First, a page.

The event was held at the Nevada gaming institute, and was overall, a well-structured day. The driving ideology was that of the unconference – “… a facilitated, face-to-face, and participant-driven conference centered around a theme or purpose.”
However, it seemed that the theme or purpose of the event was not about Open Source – it was as if it were a Blackboard self-help group, trying to solve the issues and failings of this proprietary software. Some of the issues were a little shocking – someone proposed that they had “a need to search the content of [Blackboard Vista] repository” – it came as some surprise to me that this wasn’t already possible in such a mature product.
I was pleased that we were able to help and inform the other attendees about more open technology and standards, such as OAuth, resource-orientated architecture, creative commons licensing and more.
One session I lead on was titled – controversially – “Why [bother with] Portals?” – in which I wanted to get a discussion on what students actually use. The point I wanted to make was that URLs are the base currency of the internet – search engines produce lists of them, people bookmark them, and URLs are used when sharing information between people.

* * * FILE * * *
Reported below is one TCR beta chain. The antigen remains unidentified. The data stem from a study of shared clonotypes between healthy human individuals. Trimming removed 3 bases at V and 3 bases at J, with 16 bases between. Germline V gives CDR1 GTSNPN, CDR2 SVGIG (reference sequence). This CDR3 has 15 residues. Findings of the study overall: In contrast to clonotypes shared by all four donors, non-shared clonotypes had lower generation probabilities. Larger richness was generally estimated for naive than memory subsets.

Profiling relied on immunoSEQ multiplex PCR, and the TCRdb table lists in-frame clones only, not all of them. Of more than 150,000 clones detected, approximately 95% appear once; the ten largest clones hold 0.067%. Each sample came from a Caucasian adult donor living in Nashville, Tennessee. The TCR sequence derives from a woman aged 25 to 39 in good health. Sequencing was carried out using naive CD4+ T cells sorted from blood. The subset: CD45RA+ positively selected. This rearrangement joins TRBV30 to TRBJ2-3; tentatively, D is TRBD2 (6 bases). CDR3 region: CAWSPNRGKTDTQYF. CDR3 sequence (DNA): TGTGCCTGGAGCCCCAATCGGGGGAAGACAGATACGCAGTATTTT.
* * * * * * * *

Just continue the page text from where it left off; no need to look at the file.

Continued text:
This means that there is a very large responsibility on the content providers not to change URLs, or they will devalue the very resources they are trying to get people to use. This is the reason why persistent URLs are a crucial thing to aim for.
I hope that we were able to bring extra value to the meeting, due to the fact that, unlike the vast majority of attendees, we do not have a Blackboard background.
However, I do think that the event needed to have more emphasis on real-world open source projects such as Sakai and Moodle, and examine how best to intergrate their systems with external systems.